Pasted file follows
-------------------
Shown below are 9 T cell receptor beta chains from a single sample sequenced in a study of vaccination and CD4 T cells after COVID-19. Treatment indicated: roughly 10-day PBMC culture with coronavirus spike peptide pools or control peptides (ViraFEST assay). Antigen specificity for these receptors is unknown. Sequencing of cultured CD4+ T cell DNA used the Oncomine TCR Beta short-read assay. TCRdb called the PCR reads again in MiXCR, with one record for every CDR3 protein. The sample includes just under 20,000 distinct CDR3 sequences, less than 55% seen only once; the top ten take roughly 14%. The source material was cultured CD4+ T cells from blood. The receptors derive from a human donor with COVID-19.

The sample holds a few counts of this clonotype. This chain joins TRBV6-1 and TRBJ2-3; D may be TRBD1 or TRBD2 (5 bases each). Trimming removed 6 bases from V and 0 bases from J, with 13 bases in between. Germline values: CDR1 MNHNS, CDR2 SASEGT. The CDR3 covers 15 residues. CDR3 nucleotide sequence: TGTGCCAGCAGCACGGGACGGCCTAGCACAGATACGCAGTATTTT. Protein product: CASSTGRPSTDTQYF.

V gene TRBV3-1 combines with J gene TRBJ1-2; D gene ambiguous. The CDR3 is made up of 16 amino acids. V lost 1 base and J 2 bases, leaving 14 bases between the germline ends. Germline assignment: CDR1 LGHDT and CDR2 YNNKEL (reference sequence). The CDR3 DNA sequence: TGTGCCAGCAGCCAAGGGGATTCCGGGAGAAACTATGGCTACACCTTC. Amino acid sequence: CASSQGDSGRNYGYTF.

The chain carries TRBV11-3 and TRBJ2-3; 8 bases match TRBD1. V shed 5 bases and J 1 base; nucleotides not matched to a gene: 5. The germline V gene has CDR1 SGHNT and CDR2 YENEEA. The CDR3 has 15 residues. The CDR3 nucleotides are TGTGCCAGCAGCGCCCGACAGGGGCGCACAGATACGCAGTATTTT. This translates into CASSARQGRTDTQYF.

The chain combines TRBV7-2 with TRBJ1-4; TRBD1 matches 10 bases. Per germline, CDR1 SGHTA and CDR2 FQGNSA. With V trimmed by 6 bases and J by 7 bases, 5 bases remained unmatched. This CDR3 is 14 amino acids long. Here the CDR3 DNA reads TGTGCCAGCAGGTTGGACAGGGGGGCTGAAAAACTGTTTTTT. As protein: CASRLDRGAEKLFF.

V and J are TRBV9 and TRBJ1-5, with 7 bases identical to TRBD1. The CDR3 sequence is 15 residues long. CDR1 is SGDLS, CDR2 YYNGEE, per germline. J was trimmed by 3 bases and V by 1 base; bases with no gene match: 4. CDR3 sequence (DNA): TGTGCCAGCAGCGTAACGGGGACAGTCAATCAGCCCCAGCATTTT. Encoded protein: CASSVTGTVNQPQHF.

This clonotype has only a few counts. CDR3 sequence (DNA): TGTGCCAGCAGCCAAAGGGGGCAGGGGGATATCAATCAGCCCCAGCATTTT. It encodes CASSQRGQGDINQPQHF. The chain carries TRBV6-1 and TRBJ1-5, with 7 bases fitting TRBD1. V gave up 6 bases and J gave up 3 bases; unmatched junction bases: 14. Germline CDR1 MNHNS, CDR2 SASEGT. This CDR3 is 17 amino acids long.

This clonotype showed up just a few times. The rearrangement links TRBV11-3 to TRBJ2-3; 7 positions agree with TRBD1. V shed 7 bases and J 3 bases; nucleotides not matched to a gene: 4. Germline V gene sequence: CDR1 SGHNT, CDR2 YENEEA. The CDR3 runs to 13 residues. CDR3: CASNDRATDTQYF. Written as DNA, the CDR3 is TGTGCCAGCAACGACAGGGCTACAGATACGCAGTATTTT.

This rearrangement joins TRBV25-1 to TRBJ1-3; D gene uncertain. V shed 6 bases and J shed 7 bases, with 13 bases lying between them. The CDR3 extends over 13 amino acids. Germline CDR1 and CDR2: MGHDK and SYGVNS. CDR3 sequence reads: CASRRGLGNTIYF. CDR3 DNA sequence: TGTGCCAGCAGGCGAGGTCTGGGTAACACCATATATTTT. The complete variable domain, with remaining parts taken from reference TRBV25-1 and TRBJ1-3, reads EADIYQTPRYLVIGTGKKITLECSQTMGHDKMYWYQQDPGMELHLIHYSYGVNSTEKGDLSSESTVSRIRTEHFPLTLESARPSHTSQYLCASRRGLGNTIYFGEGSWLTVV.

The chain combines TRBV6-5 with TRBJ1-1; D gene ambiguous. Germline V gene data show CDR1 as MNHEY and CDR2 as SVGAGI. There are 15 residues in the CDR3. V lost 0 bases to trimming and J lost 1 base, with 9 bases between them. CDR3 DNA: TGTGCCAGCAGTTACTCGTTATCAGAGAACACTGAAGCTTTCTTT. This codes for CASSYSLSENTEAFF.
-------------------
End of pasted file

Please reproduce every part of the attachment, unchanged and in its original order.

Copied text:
Shown below are 9 T cell receptor beta chains from a single sample sequenced in a study of vaccination and CD4 T cells after COVID-19. Treatment indicated: roughly 10-day PBMC culture with coronavirus spike peptide pools or control peptides (ViraFEST assay). Antigen specificity for these receptors is unknown. Sequencing of cultured CD4+ T cell DNA used the Oncomine TCR Beta short-read assay. TCRdb called the PCR reads again in MiXCR, with one record for every CDR3 protein. The sample includes just under 20,000 distinct CDR3 sequences, less than 55% seen only once; the top ten take roughly 14%. The source material was cultured CD4+ T cells from blood. The receptors derive from a human donor with COVID-19.

The sample holds a few counts of this clonotype. This chain joins TRBV6-1 and TRBJ2-3; D may be TRBD1 or TRBD2 (5 bases each). Trimming removed 6 bases from V and 0 bases from J, with 13 bases in between. Germline values: CDR1 MNHNS, CDR2 SASEGT. The CDR3 covers 15 residues. CDR3 nucleotide sequence: TGTGCCAGCAGCACGGGACGGCCTAGCACAGATACGCAGTATTTT. Protein product: CASSTGRPSTDTQYF.

V gene TRBV3-1 combines with J gene TRBJ1-2; D gene ambiguous. The CDR3 is made up of 16 amino acids. V lost 1 base and J 2 bases, leaving 14 bases between the germline ends. Germline assignment: CDR1 LGHDT and CDR2 YNNKEL (reference sequence). The CDR3 DNA sequence: TGTGCCAGCAGCCAAGGGGATTCCGGGAGAAACTATGGCTACACCTTC. Amino acid sequence: CASSQGDSGRNYGYTF.

The chain carries TRBV11-3 and TRBJ2-3; 8 bases match TRBD1. V shed 5 bases and J 1 base; nucleotides not matched to a gene: 5. The germline V gene has CDR1 SGHNT and CDR2 YENEEA. The CDR3 has 15 residues. The CDR3 nucleotides are TGTGCCAGCAGCGCCCGACAGGGGCGCACAGATACGCAGTATTTT. This translates into CASSARQGRTDTQYF.

The chain combines TRBV7-2 with TRBJ1-4; TRBD1 matches 10 bases. Per germline, CDR1 SGHTA and CDR2 FQGNSA. With V trimmed by 6 bases and J by 7 bases, 5 bases remained unmatched. This CDR3 is 14 amino acids long. Here the CDR3 DNA reads TGTGCCAGCAGGTTGGACAGGGGGGCTGAAAAACTGTTTTTT. As protein: CASRLDRGAEKLFF.

V and J are TRBV9 and TRBJ1-5, with 7 bases identical to TRBD1. The CDR3 sequence is 15 residues long. CDR1 is SGDLS, CDR2 YYNGEE, per germline. J was trimmed by 3 bases and V by 1 base; bases with no gene match: 4. CDR3 sequence (DNA): TGTGCCAGCAGCGTAACGGGGACAGTCAATCAGCCCCAGCATTTT. Encoded protein: CASSVTGTVNQPQHF.

This clonotype has only a few counts. CDR3 sequence (DNA): TGTGCCAGCAGCCAAAGGGGGCAGGGGGATATCAATCAGCCCCAGCATTTT. It encodes CASSQRGQGDINQPQHF. The chain carries TRBV6-1 and TRBJ1-5, with 7 bases fitting TRBD1. V gave up 6 bases and J gave up 3 bases; unmatched junction bases: 14. Germline CDR1 MNHNS, CDR2 SASEGT. This CDR3 is 17 amino acids long.

This clonotype showed up just a few times. The rearrangement links TRBV11-3 to TRBJ2-3; 7 positions agree with TRBD1. V shed 7 bases and J 3 bases; nucleotides not matched to a gene: 4. Germline V gene sequence: CDR1 SGHNT, CDR2 YENEEA. The CDR3 runs to 13 residues. CDR3: CASNDRATDTQYF. Written as DNA, the CDR3 is TGTGCCAGCAACGACAGGGCTACAGATACGCAGTATTTT.

This rearrangement joins TRBV25-1 to TRBJ1-3; D gene uncertain. V shed 6 bases and J shed 7 bases, with 13 bases lying between them. The CDR3 extends over 13 amino acids. Germline CDR1 and CDR2: MGHDK and SYGVNS. CDR3 sequence reads: CASRRGLGNTIYF. CDR3 DNA sequence: TGTGCCAGCAGGCGAGGTCTGGGTAACACCATATATTTT. The complete variable domain, with remaining parts taken from reference TRBV25-1 and TRBJ1-3, reads EADIYQTPRYLVIGTGKKITLECSQTMGHDKMYWYQQDPGMELHLIHYSYGVNSTEKGDLSSESTVSRIRTEHFPLTLESARPSHTSQYLCASRRGLGNTIYFGEGSWLTVV.

The chain combines TRBV6-5 with TRBJ1-1; D gene ambiguous. Germline V gene data show CDR1 as MNHEY and CDR2 as SVGAGI. There are 15 residues in the CDR3. V lost 0 bases to trimming and J lost 1 base, with 9 bases between them. CDR3 DNA: TGTGCCAGCAGTTACTCGTTATCAGAGAACACTGAAGCTTTCTTT. This codes for CASSYSLSENTEAFF.